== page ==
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By Fiona Hamann
May 21, 2018
Sun Metals, a Korean-owned zinc refiner based in Townsville, has nearly completed its 125-megawatt solar farm, which will supply power to the refinery.
Due to open at the end of May, the solar project in Townsville is proving that renewable and traditional mining sectors can work together constructively to help slash substantial power costs. The project was initiated to supply power to the machinery but once operational, will produce enough energy to sell electricity to the grid.
Sun Metals has nearly completed construction on its solar farm located at its refinery, 15km south of Townsville.
“Pending any unforeseen events, we’re still on target to finish construction of our $200m solar farm. Once completed, it will be one of the biggest large-scale solar farms (125MWac) in Australia,” Sun Metals Chief Executive Officer Yun Choi tells Jobsite. “Sun Metals is commissioning the plant at the moment via a staged approach, and we are hopeful to have the solar farm operating at full capacity by the end of May.
“One of the main reasons we’re building the solar farm is to provide our own electricity to the refinery, and to give us the opportunity to sell the electricity out to the grid when it’s beneficial to do so,” says Choi.
Based on projections and studies around usage, the solar farm is expected to deliver about 30 per cent of the Zinc refinery’s electricity needs. Sun Metals needs 900,000-megawatt hours of electricity to produce 225,000 tonnes of zinc each year.
“Once the solar farm is operational, it will enable the refinery to be the largest single-site renewable consumer in Australia,” says Choi.
“The solar farm will be one of a kind as it will directly power a large industrial user and export electricity into the National Electricity Market—so I think that makes it pretty innovative.”
The development of the Sun Metals solar farm will see an additional capacity of solar energy available to the National Electricity market, which will benefit the State’s renewable energy objectives as well as Sun Metals.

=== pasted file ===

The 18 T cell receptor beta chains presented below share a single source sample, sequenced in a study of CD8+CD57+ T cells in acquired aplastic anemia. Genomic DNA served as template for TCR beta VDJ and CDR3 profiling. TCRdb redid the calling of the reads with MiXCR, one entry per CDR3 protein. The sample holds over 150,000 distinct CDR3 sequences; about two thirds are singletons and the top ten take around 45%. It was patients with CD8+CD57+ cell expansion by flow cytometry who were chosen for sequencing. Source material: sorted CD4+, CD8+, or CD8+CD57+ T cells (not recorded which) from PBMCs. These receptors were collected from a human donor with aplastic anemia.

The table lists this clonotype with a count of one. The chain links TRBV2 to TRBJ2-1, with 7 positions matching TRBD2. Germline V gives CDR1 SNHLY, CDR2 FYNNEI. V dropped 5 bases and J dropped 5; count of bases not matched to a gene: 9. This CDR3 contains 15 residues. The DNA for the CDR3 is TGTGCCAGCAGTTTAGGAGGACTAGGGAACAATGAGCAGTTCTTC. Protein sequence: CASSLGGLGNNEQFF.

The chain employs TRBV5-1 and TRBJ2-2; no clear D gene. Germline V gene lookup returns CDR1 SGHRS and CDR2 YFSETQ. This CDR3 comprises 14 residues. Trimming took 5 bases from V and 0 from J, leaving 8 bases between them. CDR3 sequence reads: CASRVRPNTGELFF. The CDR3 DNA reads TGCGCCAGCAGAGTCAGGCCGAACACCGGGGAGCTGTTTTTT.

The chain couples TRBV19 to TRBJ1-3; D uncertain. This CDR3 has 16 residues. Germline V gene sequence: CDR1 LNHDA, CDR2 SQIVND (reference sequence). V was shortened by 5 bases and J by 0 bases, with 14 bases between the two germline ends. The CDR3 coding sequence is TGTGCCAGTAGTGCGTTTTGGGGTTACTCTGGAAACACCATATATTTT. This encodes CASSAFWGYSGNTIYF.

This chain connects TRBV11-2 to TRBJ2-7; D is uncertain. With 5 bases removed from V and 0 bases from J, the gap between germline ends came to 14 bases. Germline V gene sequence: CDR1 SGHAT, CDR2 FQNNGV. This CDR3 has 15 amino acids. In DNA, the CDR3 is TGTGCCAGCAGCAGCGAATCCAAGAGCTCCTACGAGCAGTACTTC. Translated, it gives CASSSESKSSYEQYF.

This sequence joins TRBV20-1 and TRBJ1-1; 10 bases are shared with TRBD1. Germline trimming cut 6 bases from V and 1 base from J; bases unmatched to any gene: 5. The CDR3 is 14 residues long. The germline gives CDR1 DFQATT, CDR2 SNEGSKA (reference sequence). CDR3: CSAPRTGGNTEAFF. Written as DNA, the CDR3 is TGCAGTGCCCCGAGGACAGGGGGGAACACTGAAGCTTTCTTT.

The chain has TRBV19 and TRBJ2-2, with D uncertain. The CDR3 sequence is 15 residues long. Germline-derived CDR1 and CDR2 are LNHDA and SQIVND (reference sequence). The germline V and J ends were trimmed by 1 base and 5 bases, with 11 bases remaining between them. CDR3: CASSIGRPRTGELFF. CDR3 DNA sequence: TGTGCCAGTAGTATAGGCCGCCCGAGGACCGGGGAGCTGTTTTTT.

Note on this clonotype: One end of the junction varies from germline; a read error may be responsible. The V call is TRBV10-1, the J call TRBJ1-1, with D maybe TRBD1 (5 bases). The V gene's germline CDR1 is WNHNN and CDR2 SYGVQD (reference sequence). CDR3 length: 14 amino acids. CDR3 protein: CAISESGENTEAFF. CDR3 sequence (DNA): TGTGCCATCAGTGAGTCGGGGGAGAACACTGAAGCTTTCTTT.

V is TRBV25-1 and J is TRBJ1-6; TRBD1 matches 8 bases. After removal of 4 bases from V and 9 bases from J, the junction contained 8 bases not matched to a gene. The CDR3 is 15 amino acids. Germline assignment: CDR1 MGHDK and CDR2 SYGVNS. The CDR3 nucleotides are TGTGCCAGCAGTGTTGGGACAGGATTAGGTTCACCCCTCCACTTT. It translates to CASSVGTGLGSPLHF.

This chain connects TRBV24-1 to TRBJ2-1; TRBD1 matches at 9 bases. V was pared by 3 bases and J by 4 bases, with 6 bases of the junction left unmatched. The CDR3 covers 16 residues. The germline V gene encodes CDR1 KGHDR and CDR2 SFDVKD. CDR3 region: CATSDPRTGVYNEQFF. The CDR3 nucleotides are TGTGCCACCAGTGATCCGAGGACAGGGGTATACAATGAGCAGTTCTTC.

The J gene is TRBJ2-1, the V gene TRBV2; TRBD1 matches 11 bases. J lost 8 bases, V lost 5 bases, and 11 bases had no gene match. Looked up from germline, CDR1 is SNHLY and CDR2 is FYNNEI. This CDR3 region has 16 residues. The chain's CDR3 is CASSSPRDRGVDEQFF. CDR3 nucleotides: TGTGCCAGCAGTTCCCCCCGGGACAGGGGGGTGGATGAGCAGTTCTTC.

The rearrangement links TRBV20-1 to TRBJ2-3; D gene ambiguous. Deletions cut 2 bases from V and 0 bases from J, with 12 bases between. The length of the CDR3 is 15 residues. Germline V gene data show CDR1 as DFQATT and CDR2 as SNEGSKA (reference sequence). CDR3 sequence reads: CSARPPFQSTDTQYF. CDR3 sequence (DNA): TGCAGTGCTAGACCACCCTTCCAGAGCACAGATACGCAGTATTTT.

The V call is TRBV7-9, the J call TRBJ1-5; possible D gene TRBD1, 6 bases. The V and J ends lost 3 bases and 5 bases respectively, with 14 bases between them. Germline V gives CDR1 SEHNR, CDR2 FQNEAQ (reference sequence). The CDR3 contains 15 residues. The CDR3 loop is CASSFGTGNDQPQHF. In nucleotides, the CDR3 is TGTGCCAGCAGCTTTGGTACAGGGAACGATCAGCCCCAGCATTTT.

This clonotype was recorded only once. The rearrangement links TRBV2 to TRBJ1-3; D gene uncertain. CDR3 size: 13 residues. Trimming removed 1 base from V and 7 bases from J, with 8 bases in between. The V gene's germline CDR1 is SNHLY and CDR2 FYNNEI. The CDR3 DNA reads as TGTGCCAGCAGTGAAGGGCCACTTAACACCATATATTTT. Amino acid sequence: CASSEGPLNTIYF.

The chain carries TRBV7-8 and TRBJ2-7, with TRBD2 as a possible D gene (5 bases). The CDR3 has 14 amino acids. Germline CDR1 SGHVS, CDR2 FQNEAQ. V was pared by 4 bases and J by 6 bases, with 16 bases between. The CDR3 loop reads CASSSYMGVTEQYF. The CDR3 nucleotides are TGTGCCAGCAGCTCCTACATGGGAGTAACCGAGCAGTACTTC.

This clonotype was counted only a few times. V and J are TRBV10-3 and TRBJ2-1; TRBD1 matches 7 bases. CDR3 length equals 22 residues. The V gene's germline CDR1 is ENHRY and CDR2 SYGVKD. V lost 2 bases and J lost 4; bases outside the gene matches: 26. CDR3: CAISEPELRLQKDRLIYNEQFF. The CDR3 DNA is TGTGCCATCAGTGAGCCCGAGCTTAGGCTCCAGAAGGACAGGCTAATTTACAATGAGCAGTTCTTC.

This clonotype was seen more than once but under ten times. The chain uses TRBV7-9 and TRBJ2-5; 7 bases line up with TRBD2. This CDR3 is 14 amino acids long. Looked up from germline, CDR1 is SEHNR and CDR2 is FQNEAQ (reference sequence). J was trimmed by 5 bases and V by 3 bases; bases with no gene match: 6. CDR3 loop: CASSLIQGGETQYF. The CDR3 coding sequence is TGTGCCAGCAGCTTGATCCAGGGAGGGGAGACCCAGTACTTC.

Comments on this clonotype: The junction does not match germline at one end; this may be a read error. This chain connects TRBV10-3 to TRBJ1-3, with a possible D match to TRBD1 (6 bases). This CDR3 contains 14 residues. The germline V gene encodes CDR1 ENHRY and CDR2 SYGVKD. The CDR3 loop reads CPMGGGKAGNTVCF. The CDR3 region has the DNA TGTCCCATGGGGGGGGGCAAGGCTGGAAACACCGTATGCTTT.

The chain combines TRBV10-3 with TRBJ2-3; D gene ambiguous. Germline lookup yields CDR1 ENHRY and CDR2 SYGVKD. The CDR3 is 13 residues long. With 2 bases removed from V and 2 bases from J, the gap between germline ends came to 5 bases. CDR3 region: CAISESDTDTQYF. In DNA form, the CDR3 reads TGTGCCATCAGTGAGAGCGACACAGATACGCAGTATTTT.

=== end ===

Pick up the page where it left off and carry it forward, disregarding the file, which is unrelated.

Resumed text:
“The development of the Sun Metals Corporation solar farm will see an additional 124-megawatt capacity of generation available to the National Electricity Market, underpinning the Queensland Government’s solar energy development policy and a marked reduction in the carbon footprint of the refinery’s operations,” explains Choi.
Sun Metals is also looking toward the future growth of the refinery. It will bring about hundreds of future jobs to the Townsville region, in addition to hundreds of millions being added to the economy of the city.
“We are still working hard toward verifying the business case of the expansion of the refinery,” says Choi. “If we go ahead, the expanded refinery would see an additional $300 million invested right here in Townsville. It is expected to support up to 827 construction jobs during peak construction, along with a significant increase in permanent workers at the refinery once operational.
“There is still further work to demonstrate the business case of the expansion, including plant design, chemical engineering, and infrastructure requirements. Part of this work includes implementing the new cutting-edge refining technology that is now up and running at our parent company’s plant in Onsan, Korea,” he continues.
“The expansion would also see an increase in economic activities for Townsville, especially in Townsville Port activities, uplift for local suppliers and contractors. It will also, via the use of new refining technology, reduce water usage and environmental footprint.”
renewable energy sector
Big Data and Solar Energy
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